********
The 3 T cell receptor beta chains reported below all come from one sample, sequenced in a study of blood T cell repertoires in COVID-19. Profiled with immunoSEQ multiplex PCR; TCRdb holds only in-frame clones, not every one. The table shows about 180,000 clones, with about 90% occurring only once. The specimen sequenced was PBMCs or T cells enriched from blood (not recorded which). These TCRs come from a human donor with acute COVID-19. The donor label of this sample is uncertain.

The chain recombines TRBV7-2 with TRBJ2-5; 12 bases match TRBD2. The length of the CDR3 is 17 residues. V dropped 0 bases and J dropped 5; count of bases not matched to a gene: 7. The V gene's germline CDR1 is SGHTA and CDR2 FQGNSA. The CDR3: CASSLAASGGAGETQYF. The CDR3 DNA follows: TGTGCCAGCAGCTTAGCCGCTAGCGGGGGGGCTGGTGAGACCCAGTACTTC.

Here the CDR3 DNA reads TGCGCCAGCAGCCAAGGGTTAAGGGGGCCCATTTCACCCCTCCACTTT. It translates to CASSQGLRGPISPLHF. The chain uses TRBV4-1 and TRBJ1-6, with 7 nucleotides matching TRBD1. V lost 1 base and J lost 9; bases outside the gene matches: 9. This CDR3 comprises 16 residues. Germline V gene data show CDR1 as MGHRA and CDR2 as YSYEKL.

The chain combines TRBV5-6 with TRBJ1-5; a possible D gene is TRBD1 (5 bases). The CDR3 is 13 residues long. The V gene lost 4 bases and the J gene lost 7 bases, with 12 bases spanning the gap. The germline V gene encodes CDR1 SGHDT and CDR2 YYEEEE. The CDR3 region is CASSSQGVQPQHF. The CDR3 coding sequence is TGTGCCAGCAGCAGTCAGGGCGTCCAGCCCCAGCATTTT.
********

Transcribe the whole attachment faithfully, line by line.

The 3 T cell receptor beta chains reported below all come from one sample, sequenced in a study of blood T cell repertoires in COVID-19. Profiled with immunoSEQ multiplex PCR; TCRdb holds only in-frame clones, not every one. The table shows about 180,000 clones, with about 90% occurring only once. The specimen sequenced was PBMCs or T cells enriched from blood (not recorded which). These TCRs come from a human donor with acute COVID-19. The donor label of this sample is uncertain.

The chain recombines TRBV7-2 with TRBJ2-5; 12 bases match TRBD2. The length of the CDR3 is 17 residues. V dropped 0 bases and J dropped 5; count of bases not matched to a gene: 7. The V gene's germline CDR1 is SGHTA and CDR2 FQGNSA. The CDR3: CASSLAASGGAGETQYF. The CDR3 DNA follows: TGTGCCAGCAGCTTAGCCGCTAGCGGGGGGGCTGGTGAGACCCAGTACTTC.

Here the CDR3 DNA reads TGCGCCAGCAGCCAAGGGTTAAGGGGGCCCATTTCACCCCTCCACTTT. It translates to CASSQGLRGPISPLHF. The chain uses TRBV4-1 and TRBJ1-6, with 7 nucleotides matching TRBD1. V lost 1 base and J lost 9; bases outside the gene matches: 9. This CDR3 comprises 16 residues. Germline V gene data show CDR1 as MGHRA and CDR2 as YSYEKL.

The chain combines TRBV5-6 with TRBJ1-5; a possible D gene is TRBD1 (5 bases). The CDR3 is 13 residues long. The V gene lost 4 bases and the J gene lost 7 bases, with 12 bases spanning the gap. The germline V gene encodes CDR1 SGHDT and CDR2 YYEEEE. The CDR3 region is CASSSQGVQPQHF. The CDR3 coding sequence is TGTGCCAGCAGCAGTCAGGGCGTCCAGCCCCAGCATTTT.